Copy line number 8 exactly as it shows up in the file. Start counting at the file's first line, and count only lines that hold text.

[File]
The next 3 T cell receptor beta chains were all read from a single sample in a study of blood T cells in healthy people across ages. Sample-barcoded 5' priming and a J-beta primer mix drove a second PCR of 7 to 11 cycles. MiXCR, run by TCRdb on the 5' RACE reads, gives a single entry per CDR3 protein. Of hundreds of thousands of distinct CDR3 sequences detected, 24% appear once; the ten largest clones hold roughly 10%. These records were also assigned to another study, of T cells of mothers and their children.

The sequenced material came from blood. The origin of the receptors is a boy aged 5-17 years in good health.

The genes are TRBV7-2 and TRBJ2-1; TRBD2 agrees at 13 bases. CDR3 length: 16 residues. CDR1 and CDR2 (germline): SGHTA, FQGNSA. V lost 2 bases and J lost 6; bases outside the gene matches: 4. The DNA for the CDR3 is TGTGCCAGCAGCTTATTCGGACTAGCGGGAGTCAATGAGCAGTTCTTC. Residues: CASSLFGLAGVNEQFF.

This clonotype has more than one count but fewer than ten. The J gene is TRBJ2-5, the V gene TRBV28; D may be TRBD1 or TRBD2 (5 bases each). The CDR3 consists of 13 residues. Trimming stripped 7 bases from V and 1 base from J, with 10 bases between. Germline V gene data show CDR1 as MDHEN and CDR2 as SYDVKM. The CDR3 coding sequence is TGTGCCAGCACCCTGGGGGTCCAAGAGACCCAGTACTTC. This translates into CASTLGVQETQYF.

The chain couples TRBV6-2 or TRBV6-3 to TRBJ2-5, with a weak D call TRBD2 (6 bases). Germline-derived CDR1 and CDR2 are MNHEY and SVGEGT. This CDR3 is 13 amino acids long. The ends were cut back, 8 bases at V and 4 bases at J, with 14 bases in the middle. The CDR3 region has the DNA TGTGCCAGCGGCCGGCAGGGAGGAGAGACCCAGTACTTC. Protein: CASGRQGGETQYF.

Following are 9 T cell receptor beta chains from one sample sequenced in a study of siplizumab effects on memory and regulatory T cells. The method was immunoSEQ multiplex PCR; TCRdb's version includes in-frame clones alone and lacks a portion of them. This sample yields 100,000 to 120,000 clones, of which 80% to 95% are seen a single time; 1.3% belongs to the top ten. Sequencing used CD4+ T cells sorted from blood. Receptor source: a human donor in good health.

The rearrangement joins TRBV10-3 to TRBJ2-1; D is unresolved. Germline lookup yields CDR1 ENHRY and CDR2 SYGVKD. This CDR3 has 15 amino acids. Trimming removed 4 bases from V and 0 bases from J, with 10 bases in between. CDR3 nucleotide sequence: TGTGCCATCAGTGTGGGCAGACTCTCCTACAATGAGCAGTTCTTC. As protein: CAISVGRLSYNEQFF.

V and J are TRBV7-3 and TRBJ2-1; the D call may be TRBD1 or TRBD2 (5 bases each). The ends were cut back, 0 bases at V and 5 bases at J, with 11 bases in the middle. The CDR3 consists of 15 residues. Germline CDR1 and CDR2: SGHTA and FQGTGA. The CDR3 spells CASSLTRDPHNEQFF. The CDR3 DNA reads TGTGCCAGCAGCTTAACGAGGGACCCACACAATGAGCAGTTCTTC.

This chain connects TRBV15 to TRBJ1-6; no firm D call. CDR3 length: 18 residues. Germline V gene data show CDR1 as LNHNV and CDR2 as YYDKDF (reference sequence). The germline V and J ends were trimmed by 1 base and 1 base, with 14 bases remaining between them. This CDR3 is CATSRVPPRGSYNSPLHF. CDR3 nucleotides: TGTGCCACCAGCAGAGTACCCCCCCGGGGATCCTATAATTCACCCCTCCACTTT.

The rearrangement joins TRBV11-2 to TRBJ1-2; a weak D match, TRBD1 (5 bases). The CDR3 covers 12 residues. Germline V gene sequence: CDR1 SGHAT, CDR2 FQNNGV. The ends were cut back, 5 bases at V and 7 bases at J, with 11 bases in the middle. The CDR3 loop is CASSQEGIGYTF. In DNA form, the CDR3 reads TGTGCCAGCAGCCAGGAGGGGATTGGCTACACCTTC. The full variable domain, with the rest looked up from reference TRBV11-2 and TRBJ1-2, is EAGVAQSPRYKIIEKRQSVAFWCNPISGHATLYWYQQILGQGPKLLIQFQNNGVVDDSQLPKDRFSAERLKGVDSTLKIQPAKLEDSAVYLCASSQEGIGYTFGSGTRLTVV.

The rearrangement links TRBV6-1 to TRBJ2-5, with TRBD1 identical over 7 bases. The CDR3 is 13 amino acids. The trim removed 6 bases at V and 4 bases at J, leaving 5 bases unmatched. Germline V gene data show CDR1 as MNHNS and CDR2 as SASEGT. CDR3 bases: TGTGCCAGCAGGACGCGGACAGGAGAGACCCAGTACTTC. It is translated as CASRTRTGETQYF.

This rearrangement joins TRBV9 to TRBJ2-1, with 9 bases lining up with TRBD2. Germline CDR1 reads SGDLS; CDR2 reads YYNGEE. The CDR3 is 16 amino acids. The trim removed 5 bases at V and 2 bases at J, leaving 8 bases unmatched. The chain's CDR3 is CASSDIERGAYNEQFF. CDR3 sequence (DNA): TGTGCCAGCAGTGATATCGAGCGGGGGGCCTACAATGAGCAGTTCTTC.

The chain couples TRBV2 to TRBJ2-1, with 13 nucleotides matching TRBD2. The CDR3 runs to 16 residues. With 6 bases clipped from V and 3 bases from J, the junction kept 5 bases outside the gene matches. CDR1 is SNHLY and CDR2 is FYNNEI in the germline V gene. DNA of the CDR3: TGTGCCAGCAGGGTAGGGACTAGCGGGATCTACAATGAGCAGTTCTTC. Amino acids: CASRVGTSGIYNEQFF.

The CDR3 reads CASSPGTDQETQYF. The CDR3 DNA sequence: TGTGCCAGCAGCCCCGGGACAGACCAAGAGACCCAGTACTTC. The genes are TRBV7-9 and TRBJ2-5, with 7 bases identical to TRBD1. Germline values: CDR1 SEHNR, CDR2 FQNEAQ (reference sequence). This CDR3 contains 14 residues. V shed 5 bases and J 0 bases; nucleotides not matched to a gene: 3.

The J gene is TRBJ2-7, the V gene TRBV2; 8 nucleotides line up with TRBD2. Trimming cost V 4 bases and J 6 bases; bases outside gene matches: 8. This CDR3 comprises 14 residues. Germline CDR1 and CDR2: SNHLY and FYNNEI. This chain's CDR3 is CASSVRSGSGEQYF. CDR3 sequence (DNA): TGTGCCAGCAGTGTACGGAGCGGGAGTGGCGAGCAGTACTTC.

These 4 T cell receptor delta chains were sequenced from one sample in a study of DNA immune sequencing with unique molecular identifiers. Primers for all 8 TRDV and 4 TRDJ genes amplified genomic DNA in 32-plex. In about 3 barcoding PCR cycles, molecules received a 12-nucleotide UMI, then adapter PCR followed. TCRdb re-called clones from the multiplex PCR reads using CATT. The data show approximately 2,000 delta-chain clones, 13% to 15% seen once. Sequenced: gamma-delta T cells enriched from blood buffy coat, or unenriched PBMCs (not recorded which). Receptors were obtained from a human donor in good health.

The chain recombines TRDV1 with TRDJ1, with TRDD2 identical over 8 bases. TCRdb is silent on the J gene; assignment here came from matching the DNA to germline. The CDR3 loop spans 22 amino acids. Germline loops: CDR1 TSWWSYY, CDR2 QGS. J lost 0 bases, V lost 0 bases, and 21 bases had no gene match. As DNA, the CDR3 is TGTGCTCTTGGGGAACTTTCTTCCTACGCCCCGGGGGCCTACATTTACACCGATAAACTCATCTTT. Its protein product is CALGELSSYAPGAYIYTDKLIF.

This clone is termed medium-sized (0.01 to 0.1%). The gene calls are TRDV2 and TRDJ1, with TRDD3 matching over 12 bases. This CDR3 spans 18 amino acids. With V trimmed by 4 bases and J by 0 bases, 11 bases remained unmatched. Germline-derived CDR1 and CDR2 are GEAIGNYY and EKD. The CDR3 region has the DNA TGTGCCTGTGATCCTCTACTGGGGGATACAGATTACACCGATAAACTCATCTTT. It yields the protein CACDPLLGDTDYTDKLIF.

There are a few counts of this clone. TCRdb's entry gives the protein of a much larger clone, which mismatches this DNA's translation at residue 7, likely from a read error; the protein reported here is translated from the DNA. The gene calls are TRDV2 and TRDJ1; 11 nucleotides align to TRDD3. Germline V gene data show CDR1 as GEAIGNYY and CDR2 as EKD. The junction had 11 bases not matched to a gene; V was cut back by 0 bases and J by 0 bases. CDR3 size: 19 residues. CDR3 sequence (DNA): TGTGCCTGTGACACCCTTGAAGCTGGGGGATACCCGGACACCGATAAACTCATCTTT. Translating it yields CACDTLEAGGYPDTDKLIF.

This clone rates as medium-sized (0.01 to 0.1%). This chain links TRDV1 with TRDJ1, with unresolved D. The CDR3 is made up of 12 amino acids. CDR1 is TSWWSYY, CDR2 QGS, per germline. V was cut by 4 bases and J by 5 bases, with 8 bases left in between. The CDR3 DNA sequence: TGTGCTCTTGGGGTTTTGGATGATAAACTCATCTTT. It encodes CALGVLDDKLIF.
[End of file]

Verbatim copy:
V and J are TRBV7-3 and TRBJ2-1; the D call may be TRBD1 or TRBD2 (5 bases each). The ends were cut back, 0 bases at V and 5 bases at J, with 11 bases in the middle. The CDR3 consists of 15 residues. Germline CDR1 and CDR2: SGHTA and FQGTGA. The CDR3 spells CASSLTRDPHNEQFF. The CDR3 DNA reads TGTGCCAGCAGCTTAACGAGGGACCCACACAATGAGCAGTTCTTC.